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Crane Spotter – February 2019 – Valentine’s Special Helper

The Mistle Thrush (Turdus viscivorus)

With the snowdrops bursting through and the days noticeably longer I had been expecting the return of a powerful songster to announce Spring’s imminent arrival.

And late last month he started up again, true to form. The Mistle Thrush. At this time of the year he reappears as if by magic and belts out a string of jumbly phrases to puncture those icy showers. Even when dark clouds govern dreary February days this bird will be cheering us up because he is one of the first reminders that love is in the air again.

So where was he all winter? Around and about in the fields and woodland edges. But he has not been vocal until now and is only a rare visitor to any small garden.

His nickname – the Storm Cock – is well deserved. Like a domestic cockerel, he can be heard a long way off, at least half a mile or more if you are in open country.

The song features some Blackbird-like notes but without such a wide range up and down the scale. This gives his music, interspersed with frequent pauses of up to a couple of seconds, a somewhat forlorn quality. Maybe he will sound happier when he attracts a mate!

The Mistle Thrush, so named for its fondness of mistletoe berries – especially elsewhere in Europe – is the largest of our thrushes and king of them all.

A Mistle Thrush eating berries

If you had fun at Christmas under the mistletoe, then thank this bird. I think there could be some truth in the old tale that says these berries only germinate if they pass through its body.

For a tough guy he is generally remarkably shy and prefers to feed in the company of others on our fields or on Cranleigh’s sports pitches. But he soon takes flight when people and dogs arrive.

Hearing his song is one thing – but pinpointing where it is coming from is another. It is best to look at the tree tops where he invariably stands out as the solo performer.

In flight his identity is betrayed by the obvious white outer feathers to the corners of his greyish brown tail. His back, nape and crown are a similar colour. But face-on the Mistle Thrush has a white breast and rounder black spots than the more common Song Thrush.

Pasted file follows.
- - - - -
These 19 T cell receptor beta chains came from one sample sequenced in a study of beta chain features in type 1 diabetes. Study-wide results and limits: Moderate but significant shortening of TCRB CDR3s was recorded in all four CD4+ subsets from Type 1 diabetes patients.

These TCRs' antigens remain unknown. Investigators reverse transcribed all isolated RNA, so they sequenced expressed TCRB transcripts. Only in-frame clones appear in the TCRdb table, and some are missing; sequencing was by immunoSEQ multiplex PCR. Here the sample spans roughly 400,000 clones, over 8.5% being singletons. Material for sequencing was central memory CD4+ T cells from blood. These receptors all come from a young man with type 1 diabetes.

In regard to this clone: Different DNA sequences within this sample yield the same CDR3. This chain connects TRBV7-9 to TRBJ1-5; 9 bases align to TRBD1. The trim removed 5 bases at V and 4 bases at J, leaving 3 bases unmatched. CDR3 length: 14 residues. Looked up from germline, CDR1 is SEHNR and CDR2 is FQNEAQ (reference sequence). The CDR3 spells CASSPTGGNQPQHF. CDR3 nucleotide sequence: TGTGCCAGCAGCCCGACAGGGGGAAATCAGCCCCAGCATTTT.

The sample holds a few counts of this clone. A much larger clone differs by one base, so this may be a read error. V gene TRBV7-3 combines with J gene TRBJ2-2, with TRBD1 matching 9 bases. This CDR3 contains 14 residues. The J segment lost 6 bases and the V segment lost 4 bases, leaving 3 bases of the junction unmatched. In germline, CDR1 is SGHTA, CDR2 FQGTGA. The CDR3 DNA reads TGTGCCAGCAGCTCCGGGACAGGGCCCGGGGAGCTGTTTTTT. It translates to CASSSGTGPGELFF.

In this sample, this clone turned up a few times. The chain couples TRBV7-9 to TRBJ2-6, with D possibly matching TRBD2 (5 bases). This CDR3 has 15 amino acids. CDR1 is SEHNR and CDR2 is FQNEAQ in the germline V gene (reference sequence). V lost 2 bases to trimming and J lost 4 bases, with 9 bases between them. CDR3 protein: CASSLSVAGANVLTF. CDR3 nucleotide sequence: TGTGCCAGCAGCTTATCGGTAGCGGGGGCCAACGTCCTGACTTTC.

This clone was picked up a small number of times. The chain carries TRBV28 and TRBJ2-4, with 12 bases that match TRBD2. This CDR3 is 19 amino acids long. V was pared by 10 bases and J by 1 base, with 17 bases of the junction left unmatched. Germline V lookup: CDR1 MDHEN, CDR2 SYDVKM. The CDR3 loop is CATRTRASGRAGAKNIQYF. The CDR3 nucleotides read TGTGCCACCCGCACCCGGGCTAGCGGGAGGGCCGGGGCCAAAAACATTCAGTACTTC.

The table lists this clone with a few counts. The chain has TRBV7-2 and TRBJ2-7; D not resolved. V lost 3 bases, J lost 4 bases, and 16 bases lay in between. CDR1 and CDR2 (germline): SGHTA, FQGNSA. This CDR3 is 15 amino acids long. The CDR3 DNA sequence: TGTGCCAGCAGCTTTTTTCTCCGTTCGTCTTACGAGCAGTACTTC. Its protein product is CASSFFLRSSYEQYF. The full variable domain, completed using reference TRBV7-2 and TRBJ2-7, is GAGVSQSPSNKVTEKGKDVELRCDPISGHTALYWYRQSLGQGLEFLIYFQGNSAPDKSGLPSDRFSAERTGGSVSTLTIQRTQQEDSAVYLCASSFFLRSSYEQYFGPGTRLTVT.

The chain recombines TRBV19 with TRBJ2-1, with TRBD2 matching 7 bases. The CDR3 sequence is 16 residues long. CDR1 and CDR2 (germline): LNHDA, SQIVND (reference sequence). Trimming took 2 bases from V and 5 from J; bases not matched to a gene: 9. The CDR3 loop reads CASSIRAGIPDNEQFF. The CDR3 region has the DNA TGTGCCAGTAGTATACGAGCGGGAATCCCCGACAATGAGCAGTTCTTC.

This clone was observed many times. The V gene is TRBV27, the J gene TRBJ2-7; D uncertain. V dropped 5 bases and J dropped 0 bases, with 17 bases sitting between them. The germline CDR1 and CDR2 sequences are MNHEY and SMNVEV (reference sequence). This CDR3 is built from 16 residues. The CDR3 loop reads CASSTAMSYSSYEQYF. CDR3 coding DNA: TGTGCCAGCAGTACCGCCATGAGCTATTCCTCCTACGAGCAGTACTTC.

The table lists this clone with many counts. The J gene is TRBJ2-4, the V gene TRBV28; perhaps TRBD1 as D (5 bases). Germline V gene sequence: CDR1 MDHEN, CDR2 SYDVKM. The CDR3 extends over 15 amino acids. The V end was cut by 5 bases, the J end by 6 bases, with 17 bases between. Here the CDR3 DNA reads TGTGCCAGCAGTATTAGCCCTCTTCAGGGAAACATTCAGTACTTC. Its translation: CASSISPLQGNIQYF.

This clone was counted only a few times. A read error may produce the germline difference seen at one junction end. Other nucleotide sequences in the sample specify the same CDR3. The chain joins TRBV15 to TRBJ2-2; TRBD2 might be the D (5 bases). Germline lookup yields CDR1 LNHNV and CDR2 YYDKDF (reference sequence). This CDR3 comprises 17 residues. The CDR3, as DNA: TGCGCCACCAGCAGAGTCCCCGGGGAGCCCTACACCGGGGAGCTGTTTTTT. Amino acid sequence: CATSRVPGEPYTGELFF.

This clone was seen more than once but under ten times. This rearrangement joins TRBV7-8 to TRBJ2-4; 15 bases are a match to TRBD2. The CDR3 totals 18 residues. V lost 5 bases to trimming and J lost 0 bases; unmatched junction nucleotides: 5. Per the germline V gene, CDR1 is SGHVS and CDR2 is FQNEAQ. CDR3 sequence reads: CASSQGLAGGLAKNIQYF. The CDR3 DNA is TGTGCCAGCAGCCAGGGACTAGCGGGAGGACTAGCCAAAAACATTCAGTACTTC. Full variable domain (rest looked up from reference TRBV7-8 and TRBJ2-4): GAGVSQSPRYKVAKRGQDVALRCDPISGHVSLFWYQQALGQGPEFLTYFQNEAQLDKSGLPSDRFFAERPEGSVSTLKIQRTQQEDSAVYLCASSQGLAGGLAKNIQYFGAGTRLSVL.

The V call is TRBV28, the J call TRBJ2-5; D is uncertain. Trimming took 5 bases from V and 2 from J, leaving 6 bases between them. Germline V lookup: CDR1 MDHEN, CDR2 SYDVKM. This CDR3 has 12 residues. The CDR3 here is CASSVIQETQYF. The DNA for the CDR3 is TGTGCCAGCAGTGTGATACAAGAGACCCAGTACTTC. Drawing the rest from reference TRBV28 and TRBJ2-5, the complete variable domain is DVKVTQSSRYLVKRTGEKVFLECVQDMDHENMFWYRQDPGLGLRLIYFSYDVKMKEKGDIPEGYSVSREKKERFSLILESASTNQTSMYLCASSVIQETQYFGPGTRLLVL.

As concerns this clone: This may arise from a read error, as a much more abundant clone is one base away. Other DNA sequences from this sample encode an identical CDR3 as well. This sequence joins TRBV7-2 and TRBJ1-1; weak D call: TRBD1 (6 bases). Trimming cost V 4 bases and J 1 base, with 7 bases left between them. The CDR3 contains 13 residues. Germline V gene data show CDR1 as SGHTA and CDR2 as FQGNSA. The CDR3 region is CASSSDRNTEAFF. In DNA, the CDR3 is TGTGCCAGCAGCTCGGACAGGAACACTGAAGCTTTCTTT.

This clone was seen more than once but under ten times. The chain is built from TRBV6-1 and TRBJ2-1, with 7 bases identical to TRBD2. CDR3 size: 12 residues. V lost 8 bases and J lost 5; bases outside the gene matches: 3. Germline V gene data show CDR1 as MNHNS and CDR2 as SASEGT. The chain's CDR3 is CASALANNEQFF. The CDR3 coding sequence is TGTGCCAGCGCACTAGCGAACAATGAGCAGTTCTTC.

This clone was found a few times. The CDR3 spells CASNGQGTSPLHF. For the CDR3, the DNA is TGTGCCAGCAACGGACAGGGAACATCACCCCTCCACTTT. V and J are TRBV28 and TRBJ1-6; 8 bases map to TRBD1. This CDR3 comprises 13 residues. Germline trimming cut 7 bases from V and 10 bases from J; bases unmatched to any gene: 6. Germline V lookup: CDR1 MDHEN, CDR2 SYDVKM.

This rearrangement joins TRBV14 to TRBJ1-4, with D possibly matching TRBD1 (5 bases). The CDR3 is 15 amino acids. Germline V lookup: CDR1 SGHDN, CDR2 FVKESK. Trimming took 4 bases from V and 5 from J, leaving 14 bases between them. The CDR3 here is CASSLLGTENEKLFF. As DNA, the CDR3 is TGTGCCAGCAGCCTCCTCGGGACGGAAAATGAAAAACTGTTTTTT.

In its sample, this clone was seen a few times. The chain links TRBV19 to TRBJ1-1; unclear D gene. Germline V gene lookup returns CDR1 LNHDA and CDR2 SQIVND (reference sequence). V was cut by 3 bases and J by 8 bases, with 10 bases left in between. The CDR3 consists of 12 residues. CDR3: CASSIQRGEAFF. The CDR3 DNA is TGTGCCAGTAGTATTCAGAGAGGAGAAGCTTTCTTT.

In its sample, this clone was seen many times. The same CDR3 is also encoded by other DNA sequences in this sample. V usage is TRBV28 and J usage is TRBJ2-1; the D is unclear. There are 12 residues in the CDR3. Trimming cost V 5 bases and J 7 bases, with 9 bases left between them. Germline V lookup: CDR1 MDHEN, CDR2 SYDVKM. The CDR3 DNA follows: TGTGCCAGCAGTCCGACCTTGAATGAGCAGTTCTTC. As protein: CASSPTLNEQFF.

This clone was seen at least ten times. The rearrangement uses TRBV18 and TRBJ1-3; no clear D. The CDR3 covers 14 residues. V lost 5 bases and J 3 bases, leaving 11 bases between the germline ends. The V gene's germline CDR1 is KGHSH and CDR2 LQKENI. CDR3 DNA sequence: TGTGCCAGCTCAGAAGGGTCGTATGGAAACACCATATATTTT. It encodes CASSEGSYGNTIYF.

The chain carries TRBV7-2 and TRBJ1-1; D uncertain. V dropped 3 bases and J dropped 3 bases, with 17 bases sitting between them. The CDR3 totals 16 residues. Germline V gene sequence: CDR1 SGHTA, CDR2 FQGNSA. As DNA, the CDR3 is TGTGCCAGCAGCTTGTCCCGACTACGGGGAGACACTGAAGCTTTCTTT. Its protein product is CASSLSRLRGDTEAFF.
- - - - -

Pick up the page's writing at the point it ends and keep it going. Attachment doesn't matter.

The underwings are coloured white and he is portlier than his relative, having a well-rounded belly and longer tail. Overhead he looks heavy and has an undulating flight like a woodpecker.

Another good identification feature is the flight call. Remember those wooden rattles used by football fans? It sounds like one of those.

A Mistle Thrush on the ground

Mistle Thrushes, although moderately common resident in the area, don’t necessarily all hang around here for the whole year. A bird ringed as a youngster in Ewhurst one May was in Caen, France – 145 miles south – by the December. And another ringed in that village had made it to Norway by the following year.

I’ve seen as many as 10 feeding in a local flock below the Surrey Hills in winter, but it takes harsh weather to bring them closer to our homes. Only once have I had one in my garden and that was in bitter winter snow.

Fieldfares had chased off the Redwings, Song Thrushes and Blackbirds and thought they had the red rosehip laden bush to themselves.

But then a Mistle Thrush swooped in and one blast of his ‘rattle’ was enough to make them give way for their big brother.

Within ten minutes the ravenous creature had devoured every remaining berry. This species is clearly top of the thrush pecking order.

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